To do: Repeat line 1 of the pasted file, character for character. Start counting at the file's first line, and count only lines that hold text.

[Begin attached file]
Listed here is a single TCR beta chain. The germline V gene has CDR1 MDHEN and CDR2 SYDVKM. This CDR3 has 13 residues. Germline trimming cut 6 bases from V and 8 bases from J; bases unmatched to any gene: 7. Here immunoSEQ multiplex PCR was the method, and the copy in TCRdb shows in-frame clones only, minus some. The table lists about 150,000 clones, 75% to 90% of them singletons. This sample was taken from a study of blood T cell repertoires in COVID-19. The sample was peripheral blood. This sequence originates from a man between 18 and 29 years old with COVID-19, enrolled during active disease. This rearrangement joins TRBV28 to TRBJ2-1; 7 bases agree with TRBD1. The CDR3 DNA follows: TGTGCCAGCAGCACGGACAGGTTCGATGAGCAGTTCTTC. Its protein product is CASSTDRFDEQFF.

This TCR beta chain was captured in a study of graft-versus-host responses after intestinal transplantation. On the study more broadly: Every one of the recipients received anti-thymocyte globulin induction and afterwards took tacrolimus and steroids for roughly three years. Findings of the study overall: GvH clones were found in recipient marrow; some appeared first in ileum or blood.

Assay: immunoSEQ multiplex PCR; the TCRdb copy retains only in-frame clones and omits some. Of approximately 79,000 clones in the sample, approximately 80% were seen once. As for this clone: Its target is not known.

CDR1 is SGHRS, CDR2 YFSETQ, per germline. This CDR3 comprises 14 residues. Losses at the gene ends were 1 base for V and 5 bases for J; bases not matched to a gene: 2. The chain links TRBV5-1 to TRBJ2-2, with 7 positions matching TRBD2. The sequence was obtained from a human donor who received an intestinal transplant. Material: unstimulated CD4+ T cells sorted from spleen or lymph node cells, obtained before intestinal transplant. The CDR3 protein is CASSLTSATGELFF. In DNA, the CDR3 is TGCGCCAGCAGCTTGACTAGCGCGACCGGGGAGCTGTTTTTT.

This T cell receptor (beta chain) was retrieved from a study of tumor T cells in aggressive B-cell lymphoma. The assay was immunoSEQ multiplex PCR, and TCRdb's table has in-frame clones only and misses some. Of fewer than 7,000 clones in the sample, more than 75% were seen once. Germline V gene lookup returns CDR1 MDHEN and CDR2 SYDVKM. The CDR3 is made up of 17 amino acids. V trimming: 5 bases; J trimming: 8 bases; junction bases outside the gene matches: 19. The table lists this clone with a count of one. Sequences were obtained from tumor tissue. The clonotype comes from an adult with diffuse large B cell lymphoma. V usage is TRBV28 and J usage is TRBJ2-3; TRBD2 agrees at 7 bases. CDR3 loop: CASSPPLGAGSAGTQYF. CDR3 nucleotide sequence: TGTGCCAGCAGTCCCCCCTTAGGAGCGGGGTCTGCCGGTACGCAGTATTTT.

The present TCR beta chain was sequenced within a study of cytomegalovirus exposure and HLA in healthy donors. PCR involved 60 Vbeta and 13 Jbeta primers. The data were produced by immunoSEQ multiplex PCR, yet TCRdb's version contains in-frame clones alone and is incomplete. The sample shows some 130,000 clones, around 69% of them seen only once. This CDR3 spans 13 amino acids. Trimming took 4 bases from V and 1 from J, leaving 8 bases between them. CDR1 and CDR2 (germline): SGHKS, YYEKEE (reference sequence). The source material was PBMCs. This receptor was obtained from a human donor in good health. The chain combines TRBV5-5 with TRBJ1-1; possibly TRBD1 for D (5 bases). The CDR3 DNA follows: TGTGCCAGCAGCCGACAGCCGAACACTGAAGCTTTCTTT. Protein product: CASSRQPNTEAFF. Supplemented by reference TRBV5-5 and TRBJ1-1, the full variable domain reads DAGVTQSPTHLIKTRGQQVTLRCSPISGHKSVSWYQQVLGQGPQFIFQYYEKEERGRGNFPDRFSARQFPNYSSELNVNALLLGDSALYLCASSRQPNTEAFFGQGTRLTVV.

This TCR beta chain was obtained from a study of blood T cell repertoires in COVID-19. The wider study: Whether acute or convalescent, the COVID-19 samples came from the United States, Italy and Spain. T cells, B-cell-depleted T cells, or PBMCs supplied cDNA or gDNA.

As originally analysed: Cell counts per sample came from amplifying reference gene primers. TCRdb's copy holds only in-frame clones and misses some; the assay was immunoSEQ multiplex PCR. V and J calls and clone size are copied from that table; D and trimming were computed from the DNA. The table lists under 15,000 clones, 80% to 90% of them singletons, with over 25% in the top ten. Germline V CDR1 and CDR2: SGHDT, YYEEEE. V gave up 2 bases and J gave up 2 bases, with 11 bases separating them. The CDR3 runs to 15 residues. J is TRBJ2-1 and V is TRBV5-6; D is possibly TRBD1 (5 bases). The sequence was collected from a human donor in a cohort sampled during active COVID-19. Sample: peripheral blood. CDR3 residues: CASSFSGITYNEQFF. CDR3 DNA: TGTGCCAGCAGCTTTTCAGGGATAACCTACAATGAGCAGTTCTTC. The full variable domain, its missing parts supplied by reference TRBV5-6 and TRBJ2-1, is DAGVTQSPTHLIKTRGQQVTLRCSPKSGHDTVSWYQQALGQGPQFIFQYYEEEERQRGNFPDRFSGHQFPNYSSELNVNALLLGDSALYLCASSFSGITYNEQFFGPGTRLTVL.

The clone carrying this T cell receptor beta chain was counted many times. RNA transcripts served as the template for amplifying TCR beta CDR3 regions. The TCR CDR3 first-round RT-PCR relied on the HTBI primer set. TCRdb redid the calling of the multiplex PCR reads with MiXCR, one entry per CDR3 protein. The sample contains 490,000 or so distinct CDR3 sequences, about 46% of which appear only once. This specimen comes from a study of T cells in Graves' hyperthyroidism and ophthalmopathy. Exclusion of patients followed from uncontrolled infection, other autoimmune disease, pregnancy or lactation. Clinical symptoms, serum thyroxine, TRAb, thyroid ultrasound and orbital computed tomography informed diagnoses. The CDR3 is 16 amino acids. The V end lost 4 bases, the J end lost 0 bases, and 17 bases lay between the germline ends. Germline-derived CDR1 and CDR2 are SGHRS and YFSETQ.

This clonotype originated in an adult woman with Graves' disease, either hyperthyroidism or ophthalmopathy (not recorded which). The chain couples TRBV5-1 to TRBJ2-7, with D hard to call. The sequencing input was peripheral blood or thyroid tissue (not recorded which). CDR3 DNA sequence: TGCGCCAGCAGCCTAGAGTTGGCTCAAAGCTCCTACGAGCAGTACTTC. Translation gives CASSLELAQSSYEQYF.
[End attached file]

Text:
Listed here is a single TCR beta chain. The germline V gene has CDR1 MDHEN and CDR2 SYDVKM. This CDR3 has 13 residues. Germline trimming cut 6 bases from V and 8 bases from J; bases unmatched to any gene: 7. Here immunoSEQ multiplex PCR was the method, and the copy in TCRdb shows in-frame clones only, minus some. The table lists about 150,000 clones, 75% to 90% of them singletons. This sample was taken from a study of blood T cell repertoires in COVID-19. The sample was peripheral blood. This sequence originates from a man between 18 and 29 years old with COVID-19, enrolled during active disease. This rearrangement joins TRBV28 to TRBJ2-1; 7 bases agree with TRBD1. The CDR3 DNA follows: TGTGCCAGCAGCACGGACAGGTTCGATGAGCAGTTCTTC. Its protein product is CASSTDRFDEQFF.